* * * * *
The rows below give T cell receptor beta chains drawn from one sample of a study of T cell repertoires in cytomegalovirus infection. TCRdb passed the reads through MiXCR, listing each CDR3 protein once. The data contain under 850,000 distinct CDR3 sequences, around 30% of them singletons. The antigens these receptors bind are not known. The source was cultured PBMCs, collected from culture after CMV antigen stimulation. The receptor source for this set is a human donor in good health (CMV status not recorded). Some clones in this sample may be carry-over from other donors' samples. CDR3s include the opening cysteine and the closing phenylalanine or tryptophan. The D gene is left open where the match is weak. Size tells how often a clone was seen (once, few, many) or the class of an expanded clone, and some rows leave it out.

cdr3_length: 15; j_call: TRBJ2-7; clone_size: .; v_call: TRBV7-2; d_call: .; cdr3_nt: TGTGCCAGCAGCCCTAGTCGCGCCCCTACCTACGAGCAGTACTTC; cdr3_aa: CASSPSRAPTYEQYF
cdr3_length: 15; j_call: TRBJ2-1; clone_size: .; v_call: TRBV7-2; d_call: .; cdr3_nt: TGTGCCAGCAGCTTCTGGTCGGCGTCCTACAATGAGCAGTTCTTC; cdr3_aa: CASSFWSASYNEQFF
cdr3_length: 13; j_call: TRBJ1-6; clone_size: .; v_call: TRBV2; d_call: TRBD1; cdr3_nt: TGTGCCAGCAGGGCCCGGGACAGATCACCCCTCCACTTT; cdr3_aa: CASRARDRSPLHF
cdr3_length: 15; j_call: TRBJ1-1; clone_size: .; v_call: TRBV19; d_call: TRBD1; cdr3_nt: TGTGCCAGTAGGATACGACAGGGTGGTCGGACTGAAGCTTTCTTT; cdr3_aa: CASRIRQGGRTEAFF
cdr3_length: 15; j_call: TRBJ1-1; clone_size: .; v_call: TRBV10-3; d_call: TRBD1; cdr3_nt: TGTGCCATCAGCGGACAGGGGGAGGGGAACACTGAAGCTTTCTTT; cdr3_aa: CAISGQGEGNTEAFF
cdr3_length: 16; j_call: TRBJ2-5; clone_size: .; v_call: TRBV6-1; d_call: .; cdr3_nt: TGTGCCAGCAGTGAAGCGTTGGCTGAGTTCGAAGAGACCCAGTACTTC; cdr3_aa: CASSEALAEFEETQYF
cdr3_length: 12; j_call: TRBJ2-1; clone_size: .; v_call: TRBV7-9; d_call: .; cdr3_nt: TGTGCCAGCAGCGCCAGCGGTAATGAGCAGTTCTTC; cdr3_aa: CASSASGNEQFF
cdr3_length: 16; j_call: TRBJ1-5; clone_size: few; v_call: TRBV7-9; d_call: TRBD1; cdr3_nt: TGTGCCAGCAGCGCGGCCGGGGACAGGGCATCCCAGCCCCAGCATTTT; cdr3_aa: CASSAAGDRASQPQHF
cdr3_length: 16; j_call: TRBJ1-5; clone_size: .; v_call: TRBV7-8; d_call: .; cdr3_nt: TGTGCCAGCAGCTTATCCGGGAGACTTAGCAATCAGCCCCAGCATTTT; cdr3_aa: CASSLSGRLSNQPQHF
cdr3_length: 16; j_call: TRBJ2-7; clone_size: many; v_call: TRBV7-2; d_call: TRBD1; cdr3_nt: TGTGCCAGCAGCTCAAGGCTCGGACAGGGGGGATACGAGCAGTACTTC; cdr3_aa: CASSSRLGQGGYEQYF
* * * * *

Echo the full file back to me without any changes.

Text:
The rows below give T cell receptor beta chains drawn from one sample of a study of T cell repertoires in cytomegalovirus infection. TCRdb passed the reads through MiXCR, listing each CDR3 protein once. The data contain under 850,000 distinct CDR3 sequences, around 30% of them singletons. The antigens these receptors bind are not known. The source was cultured PBMCs, collected from culture after CMV antigen stimulation. The receptor source for this set is a human donor in good health (CMV status not recorded). Some clones in this sample may be carry-over from other donors' samples. CDR3s include the opening cysteine and the closing phenylalanine or tryptophan. The D gene is left open where the match is weak. Size tells how often a clone was seen (once, few, many) or the class of an expanded clone, and some rows leave it out.

cdr3_length: 15; j_call: TRBJ2-7; clone_size: .; v_call: TRBV7-2; d_call: .; cdr3_nt: TGTGCCAGCAGCCCTAGTCGCGCCCCTACCTACGAGCAGTACTTC; cdr3_aa: CASSPSRAPTYEQYF
cdr3_length: 15; j_call: TRBJ2-1; clone_size: .; v_call: TRBV7-2; d_call: .; cdr3_nt: TGTGCCAGCAGCTTCTGGTCGGCGTCCTACAATGAGCAGTTCTTC; cdr3_aa: CASSFWSASYNEQFF
cdr3_length: 13; j_call: TRBJ1-6; clone_size: .; v_call: TRBV2; d_call: TRBD1; cdr3_nt: TGTGCCAGCAGGGCCCGGGACAGATCACCCCTCCACTTT; cdr3_aa: CASRARDRSPLHF
cdr3_length: 15; j_call: TRBJ1-1; clone_size: .; v_call: TRBV19; d_call: TRBD1; cdr3_nt: TGTGCCAGTAGGATACGACAGGGTGGTCGGACTGAAGCTTTCTTT; cdr3_aa: CASRIRQGGRTEAFF
cdr3_length: 15; j_call: TRBJ1-1; clone_size: .; v_call: TRBV10-3; d_call: TRBD1; cdr3_nt: TGTGCCATCAGCGGACAGGGGGAGGGGAACACTGAAGCTTTCTTT; cdr3_aa: CAISGQGEGNTEAFF
cdr3_length: 16; j_call: TRBJ2-5; clone_size: .; v_call: TRBV6-1; d_call: .; cdr3_nt: TGTGCCAGCAGTGAAGCGTTGGCTGAGTTCGAAGAGACCCAGTACTTC; cdr3_aa: CASSEALAEFEETQYF
cdr3_length: 12; j_call: TRBJ2-1; clone_size: .; v_call: TRBV7-9; d_call: .; cdr3_nt: TGTGCCAGCAGCGCCAGCGGTAATGAGCAGTTCTTC; cdr3_aa: CASSASGNEQFF
cdr3_length: 16; j_call: TRBJ1-5; clone_size: few; v_call: TRBV7-9; d_call: TRBD1; cdr3_nt: TGTGCCAGCAGCGCGGCCGGGGACAGGGCATCCCAGCCCCAGCATTTT; cdr3_aa: CASSAAGDRASQPQHF
cdr3_length: 16; j_call: TRBJ1-5; clone_size: .; v_call: TRBV7-8; d_call: .; cdr3_nt: TGTGCCAGCAGCTTATCCGGGAGACTTAGCAATCAGCCCCAGCATTTT; cdr3_aa: CASSLSGRLSNQPQHF
cdr3_length: 16; j_call: TRBJ2-7; clone_size: many; v_call: TRBV7-2; d_call: TRBD1; cdr3_nt: TGTGCCAGCAGCTCAAGGCTCGGACAGGGGGGATACGAGCAGTACTTC; cdr3_aa: CASSSRLGQGGYEQYF